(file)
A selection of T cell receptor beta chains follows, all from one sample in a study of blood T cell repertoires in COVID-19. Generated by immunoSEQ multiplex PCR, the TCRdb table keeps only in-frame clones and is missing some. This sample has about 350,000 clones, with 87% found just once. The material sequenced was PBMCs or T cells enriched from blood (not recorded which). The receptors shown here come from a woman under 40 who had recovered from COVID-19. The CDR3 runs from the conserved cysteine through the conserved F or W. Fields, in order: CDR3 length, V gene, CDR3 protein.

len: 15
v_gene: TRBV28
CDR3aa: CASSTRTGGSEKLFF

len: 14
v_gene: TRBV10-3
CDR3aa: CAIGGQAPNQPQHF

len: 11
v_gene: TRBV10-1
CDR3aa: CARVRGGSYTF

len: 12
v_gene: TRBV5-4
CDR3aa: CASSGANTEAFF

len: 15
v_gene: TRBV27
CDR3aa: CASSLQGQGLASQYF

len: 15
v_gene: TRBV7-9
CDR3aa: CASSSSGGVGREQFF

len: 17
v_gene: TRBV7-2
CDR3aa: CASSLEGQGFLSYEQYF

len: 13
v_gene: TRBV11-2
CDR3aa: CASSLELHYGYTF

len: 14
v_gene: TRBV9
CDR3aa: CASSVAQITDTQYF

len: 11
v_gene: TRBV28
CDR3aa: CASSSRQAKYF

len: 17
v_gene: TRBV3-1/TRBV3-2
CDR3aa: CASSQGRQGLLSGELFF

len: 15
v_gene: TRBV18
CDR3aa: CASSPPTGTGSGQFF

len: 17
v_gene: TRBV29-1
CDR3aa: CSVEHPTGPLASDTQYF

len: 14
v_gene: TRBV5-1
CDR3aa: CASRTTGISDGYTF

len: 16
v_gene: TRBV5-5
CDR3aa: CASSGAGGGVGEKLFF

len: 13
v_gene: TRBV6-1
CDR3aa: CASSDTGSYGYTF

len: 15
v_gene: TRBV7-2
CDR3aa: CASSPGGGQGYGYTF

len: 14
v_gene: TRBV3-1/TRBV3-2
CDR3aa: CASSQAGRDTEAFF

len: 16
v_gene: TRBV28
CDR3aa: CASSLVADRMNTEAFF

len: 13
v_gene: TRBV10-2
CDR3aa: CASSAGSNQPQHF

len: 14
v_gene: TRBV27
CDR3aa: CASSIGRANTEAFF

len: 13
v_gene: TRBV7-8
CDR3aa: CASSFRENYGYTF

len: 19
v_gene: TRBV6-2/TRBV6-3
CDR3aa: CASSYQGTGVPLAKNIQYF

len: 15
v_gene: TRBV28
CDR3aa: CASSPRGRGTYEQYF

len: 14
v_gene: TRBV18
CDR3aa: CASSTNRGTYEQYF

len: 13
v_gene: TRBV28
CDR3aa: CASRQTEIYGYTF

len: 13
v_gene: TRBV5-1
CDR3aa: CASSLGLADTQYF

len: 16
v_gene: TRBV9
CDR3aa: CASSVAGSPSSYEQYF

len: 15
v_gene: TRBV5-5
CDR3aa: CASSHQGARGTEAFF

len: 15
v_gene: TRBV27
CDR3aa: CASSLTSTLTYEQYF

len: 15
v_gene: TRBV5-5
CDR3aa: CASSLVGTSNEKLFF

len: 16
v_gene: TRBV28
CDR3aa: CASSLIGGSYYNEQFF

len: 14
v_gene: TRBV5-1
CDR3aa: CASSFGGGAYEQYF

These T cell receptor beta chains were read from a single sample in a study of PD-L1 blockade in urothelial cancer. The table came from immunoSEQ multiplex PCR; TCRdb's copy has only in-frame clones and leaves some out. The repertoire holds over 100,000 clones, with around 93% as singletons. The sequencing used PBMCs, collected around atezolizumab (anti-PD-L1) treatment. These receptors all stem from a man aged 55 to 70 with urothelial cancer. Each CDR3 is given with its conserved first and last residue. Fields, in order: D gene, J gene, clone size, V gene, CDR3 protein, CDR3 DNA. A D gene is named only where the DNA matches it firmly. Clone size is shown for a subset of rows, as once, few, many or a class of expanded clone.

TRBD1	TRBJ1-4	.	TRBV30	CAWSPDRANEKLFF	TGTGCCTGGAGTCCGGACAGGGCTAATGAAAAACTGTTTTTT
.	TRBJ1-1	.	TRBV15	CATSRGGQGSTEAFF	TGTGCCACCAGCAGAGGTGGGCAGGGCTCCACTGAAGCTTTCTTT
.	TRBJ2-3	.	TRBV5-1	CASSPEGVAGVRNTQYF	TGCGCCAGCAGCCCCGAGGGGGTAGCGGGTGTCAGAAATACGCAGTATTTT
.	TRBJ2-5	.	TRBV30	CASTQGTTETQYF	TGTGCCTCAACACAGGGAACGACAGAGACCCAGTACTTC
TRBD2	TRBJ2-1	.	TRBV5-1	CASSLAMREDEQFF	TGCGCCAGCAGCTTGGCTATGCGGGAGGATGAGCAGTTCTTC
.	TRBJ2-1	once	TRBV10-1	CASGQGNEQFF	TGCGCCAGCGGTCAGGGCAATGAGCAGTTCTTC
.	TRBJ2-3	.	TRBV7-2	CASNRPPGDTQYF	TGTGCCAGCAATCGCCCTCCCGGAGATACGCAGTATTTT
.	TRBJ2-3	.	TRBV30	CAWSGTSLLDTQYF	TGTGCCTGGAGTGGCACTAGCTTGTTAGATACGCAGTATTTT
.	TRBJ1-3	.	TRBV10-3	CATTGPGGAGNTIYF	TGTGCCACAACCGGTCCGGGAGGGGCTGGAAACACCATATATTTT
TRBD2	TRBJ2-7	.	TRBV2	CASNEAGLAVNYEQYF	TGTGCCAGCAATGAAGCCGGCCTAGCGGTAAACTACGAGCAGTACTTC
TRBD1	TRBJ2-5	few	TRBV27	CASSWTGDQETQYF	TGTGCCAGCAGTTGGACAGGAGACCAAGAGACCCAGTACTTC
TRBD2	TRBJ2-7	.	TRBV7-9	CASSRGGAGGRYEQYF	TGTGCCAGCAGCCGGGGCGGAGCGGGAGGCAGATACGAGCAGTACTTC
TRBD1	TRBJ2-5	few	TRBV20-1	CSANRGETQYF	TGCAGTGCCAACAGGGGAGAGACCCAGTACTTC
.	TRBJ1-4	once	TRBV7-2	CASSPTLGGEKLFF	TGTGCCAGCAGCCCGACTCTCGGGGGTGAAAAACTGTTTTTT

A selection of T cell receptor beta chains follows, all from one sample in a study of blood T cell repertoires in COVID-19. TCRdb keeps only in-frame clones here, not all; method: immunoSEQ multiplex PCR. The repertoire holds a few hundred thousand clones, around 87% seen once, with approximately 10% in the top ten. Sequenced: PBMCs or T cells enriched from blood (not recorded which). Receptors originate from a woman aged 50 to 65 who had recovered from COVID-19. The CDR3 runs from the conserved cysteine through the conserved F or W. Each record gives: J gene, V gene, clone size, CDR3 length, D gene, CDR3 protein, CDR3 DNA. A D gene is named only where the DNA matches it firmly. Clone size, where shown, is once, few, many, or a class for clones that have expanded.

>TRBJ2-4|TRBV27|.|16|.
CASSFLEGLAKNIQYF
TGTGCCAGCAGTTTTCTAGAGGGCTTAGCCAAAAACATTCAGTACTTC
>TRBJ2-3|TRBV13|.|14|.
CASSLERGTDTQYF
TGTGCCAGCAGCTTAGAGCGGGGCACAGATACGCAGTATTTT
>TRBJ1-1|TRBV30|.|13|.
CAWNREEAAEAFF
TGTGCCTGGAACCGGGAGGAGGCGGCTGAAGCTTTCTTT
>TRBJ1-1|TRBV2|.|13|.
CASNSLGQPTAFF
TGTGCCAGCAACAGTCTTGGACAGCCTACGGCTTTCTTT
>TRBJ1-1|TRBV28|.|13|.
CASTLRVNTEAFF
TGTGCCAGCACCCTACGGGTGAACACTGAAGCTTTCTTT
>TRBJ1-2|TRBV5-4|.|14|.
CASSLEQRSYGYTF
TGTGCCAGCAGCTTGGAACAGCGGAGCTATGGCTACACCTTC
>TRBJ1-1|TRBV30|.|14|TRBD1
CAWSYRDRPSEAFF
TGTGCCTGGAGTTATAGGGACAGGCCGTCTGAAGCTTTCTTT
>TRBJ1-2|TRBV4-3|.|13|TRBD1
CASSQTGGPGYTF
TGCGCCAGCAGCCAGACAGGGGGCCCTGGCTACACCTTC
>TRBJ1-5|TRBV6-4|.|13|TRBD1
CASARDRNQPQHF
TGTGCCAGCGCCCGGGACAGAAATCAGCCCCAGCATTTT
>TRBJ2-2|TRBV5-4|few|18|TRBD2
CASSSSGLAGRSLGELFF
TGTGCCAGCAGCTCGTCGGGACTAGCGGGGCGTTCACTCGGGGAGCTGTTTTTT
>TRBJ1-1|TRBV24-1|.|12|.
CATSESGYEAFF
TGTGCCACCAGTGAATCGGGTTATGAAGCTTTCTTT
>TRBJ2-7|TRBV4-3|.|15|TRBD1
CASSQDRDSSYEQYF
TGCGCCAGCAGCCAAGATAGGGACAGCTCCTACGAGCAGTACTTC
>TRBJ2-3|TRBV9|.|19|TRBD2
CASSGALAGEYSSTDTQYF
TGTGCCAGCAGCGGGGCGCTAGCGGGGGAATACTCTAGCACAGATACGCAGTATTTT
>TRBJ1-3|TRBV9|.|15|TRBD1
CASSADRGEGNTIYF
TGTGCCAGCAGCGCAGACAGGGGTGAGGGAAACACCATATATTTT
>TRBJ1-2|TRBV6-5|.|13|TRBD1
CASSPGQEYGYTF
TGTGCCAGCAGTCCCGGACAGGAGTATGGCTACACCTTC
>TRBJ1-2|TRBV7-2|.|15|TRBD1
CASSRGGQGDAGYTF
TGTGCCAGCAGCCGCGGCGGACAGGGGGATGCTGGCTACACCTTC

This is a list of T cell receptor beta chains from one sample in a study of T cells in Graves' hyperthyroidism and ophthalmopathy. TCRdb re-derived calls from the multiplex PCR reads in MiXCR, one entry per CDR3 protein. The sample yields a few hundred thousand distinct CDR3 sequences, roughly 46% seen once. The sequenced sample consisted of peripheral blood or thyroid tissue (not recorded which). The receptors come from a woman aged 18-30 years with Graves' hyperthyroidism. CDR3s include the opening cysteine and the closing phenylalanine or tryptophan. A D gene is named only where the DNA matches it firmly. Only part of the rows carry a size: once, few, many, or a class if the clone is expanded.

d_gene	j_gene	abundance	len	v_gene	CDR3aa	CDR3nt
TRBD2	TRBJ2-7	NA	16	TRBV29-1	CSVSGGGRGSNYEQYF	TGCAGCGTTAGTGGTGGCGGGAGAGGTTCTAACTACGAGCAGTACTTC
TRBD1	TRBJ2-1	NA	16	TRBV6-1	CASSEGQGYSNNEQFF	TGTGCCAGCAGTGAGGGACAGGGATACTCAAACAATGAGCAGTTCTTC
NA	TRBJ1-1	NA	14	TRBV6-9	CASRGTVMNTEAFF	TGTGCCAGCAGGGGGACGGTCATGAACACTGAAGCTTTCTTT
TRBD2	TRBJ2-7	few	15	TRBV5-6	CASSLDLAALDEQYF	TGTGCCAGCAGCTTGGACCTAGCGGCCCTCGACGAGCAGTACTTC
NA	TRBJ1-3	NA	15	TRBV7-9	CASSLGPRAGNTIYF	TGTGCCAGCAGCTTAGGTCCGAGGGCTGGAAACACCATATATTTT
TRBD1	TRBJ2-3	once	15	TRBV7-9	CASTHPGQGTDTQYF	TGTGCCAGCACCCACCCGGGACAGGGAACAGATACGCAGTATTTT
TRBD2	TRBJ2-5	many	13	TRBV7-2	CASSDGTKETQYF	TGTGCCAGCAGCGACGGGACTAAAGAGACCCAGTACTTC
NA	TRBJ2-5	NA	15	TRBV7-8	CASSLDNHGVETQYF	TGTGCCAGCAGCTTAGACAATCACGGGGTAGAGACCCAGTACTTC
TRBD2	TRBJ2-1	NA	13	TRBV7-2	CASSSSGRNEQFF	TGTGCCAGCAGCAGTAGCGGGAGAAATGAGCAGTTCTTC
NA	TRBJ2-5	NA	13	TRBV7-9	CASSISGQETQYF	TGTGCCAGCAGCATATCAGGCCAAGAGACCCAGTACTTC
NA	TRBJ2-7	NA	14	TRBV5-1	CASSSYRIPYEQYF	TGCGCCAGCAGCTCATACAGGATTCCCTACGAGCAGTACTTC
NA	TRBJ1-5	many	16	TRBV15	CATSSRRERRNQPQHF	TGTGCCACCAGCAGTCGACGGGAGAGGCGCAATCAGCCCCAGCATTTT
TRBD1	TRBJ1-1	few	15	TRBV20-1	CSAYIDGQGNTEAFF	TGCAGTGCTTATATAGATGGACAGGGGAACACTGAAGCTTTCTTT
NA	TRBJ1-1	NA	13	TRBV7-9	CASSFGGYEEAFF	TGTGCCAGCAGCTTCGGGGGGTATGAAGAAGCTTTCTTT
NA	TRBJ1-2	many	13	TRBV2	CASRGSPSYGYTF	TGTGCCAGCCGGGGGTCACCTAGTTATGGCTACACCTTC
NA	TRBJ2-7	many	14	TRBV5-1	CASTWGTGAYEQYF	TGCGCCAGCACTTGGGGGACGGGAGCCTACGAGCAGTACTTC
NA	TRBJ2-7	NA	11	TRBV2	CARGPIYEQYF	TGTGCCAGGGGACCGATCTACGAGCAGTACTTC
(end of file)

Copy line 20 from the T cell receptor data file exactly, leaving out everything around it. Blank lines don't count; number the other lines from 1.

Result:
len: 17